ATF Engine "Flush" at Oil Changes

TC

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1,644
Location
California
I came across this today. Since the old-school habit of adding a quart of ATF to engine oil just prior to oil changes keeps coming up on this board (and elsewhere), I thought this interesting. It would seem that other products have significantly better solvent qualities for such purposes, be they high-tech (Auto RX), or low tech such as kerosene (Valvoline/Pyroil Engine Flush) or diesel fuel (Gunk/Solder Seal Engine Flush). "MYTH: Adding a quart of ATF the day before an oil change will clean your engine. ATF added to the motor oil will clean the engine due to the high levels of detergent in ATF." "FACT: ATF does not contain detergent chemistry. ATF does contain dispersants, which have properties similar to detergents. But ATF is not formulated to withstand the combustion environment inside the engine." http://www.quakerstate.com/pages/carcare/whattoknow.asp For the record... Detergent: "...an additive -- usually metal-organic chemicals...that helps keep oil-insoluble materials in colloidal suspension...A detergent is normally used in conjunction with a dispersant." Dispersant: "...an additive, usually organic polymer containing nitrogen groups, that help keep deposit precursors finely dispersed in the oil so that they cannot form oil insoluble materials that can settle out of the oil. Dispersants are usually used in conjunction with detergents." http://www.dcpetroleum.com/definitions.html And before it comes up, I'm not suggesting that everyone use flushes of ANY type unless they're actually needed. Sneek a peek through the oil filler cap before deciding same -- oil firms agree that the best flush for a clean engine is no flush at all, just change the oil. [ February 10, 2004, 08:29 PM: Message edited by: TC ]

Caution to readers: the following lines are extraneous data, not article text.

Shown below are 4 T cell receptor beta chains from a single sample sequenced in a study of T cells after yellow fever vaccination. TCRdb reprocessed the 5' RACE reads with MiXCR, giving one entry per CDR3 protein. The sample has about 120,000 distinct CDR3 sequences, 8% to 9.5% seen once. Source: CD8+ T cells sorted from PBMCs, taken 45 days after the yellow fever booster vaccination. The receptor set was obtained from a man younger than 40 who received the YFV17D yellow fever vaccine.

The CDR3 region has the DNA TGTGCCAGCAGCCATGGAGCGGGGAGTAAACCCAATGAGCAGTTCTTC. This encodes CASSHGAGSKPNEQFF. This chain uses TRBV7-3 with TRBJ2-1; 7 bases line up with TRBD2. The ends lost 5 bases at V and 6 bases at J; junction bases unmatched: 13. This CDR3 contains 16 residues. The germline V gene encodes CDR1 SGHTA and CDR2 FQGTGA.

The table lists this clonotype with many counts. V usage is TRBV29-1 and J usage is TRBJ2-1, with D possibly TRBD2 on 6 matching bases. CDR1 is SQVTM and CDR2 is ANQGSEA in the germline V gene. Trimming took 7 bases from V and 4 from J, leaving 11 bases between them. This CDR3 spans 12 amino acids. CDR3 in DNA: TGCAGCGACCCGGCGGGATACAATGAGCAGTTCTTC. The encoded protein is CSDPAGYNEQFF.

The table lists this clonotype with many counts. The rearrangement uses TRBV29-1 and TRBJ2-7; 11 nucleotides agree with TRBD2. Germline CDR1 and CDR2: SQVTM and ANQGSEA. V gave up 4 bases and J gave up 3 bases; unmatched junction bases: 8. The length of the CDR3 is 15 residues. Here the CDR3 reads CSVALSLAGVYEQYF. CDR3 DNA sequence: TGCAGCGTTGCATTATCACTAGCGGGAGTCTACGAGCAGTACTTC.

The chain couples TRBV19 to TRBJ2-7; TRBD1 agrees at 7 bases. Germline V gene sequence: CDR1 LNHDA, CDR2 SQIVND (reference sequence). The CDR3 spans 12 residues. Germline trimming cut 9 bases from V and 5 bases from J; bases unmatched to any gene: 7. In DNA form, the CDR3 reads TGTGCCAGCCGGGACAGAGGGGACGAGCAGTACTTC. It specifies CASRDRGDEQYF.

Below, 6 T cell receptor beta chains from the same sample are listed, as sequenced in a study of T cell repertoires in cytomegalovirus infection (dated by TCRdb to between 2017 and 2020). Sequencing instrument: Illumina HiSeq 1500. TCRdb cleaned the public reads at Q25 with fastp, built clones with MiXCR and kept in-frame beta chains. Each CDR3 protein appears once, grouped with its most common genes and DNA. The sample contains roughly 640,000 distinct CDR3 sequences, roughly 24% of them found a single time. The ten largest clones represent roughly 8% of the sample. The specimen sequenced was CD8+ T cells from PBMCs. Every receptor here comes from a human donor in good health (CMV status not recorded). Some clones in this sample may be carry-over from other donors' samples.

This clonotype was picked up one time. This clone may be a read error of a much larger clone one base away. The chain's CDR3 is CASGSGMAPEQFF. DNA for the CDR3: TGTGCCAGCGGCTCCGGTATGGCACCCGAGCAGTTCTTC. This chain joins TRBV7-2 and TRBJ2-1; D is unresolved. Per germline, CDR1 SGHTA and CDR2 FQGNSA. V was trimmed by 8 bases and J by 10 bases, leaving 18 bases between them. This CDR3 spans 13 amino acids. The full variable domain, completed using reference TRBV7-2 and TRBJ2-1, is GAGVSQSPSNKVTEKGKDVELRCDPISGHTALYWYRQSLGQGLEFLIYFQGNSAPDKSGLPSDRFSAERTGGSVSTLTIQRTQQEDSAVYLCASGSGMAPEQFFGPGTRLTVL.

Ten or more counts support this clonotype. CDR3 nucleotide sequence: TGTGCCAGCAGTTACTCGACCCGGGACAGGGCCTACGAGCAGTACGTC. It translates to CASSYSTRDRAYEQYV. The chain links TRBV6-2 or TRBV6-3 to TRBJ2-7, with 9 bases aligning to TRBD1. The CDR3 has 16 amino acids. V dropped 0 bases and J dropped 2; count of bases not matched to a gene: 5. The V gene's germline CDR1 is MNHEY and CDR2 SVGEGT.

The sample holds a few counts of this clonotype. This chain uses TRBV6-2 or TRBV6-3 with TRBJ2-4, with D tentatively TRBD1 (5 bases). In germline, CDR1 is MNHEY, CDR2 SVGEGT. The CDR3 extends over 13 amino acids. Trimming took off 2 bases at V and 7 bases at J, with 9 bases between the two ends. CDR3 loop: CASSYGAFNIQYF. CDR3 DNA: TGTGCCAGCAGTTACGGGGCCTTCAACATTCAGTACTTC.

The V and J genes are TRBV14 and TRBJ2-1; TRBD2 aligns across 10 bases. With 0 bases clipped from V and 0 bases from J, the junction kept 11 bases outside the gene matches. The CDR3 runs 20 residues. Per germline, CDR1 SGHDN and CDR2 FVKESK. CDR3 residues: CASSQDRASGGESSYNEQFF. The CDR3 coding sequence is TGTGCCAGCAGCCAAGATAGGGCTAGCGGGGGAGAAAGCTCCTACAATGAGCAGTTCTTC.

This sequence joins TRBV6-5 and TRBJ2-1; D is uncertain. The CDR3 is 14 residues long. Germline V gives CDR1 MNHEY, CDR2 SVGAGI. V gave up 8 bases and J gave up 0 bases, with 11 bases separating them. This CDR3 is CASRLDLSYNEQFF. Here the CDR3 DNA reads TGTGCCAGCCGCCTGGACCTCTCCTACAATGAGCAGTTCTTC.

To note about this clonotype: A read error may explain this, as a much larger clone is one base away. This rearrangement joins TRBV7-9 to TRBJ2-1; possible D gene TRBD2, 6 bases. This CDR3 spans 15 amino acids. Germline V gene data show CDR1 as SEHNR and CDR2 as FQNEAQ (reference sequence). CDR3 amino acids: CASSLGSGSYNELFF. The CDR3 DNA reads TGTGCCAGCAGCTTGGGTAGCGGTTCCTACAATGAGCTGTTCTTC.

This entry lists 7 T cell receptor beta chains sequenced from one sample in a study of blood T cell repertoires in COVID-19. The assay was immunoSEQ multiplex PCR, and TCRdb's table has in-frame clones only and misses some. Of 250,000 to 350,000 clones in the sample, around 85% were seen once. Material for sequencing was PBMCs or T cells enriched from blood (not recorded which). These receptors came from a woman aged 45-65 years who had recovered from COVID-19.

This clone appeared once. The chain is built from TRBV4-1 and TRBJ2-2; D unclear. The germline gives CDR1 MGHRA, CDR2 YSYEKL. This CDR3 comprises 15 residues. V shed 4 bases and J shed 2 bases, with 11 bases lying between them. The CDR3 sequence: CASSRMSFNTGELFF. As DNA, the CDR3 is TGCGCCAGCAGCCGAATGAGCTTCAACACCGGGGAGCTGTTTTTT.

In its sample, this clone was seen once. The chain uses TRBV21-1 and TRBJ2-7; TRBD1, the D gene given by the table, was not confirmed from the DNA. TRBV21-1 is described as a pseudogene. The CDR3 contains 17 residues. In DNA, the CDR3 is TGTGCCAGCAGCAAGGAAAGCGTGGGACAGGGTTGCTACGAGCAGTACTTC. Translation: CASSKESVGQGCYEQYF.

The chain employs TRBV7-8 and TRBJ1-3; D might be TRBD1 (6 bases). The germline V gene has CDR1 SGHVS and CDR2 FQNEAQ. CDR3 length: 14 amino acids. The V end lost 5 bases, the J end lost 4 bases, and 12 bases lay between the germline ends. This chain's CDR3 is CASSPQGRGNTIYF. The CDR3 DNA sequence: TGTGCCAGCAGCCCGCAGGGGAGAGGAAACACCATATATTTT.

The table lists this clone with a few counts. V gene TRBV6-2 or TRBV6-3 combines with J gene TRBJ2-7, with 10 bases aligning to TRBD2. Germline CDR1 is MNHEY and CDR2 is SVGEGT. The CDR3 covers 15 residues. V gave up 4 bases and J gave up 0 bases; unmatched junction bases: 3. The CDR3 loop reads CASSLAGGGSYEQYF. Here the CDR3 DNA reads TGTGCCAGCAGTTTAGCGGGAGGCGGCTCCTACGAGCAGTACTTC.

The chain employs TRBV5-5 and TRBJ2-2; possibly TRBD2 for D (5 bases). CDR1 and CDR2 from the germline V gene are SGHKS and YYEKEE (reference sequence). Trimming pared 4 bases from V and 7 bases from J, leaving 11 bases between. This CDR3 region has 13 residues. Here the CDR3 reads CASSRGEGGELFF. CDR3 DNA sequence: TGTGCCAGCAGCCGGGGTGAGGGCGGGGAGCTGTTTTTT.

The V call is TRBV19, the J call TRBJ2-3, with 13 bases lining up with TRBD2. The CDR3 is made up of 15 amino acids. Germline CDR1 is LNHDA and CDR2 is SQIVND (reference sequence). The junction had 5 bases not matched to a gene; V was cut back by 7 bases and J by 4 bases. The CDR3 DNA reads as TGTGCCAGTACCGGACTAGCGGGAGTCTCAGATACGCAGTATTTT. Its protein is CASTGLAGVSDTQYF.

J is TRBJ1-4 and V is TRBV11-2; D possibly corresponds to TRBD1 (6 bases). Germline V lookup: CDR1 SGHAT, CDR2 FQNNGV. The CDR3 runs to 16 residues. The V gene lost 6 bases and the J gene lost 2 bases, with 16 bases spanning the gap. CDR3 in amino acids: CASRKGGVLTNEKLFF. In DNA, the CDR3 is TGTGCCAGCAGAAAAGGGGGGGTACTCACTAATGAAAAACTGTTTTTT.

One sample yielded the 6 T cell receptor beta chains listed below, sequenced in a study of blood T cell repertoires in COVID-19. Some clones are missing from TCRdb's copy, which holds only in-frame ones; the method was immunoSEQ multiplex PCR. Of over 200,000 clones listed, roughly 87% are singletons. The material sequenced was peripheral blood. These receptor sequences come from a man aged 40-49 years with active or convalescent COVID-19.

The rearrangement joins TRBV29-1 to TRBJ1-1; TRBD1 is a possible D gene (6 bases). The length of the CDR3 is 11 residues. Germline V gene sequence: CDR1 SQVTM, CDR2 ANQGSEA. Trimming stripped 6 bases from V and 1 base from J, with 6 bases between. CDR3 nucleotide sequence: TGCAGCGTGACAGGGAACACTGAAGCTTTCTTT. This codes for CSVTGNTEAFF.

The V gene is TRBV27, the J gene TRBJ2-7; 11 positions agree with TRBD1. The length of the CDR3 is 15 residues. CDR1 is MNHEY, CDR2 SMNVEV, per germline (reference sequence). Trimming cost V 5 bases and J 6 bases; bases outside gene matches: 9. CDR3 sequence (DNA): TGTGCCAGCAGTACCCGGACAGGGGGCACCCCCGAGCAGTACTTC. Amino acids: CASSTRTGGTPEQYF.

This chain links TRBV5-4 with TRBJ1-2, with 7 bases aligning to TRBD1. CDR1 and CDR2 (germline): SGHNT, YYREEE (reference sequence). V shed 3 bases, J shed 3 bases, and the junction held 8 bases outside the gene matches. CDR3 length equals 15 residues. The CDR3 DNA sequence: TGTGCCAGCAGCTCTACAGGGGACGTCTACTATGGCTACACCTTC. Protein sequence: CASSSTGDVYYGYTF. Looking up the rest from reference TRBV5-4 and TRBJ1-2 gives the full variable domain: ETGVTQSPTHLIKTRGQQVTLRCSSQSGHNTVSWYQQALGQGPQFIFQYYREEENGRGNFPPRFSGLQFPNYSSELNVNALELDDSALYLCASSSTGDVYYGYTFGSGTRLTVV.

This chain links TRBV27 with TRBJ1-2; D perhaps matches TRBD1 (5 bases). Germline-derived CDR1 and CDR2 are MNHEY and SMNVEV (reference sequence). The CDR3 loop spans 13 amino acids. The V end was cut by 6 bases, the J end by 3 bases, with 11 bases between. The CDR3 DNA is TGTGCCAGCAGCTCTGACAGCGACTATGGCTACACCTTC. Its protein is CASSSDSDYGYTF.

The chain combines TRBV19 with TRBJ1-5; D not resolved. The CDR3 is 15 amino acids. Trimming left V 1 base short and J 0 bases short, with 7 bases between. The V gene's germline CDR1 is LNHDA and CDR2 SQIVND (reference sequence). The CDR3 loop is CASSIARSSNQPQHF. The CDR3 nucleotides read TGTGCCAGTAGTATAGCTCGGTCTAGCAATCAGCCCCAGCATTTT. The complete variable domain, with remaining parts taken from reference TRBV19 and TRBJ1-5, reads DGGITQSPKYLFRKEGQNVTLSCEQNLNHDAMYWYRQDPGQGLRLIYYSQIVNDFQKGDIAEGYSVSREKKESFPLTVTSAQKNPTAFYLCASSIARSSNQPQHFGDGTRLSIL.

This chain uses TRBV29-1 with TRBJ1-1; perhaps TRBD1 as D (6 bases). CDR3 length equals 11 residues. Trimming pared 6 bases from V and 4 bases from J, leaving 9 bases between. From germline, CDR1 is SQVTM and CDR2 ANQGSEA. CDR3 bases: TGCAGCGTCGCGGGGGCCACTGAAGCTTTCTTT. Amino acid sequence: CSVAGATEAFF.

Messages
56
Location
League City, TX
quote:
Originally posted by cryptokid: aye, i have read that. its a good read but doesnt really apply to ring packs.
Why wouldn't it? What causes rings to stick, other than a mechanical failure? I would think that atf would help.
 
Messages
526
Location
Manitoba Canada
quote:
Originally posted by TECH:
quote:
Originally posted by cryptokid: aye, i have read that. its a good read but doesnt really apply to ring packs.
Why wouldn't it? What causes rings to stick, other than a mechanical failure? I would think that atf would help.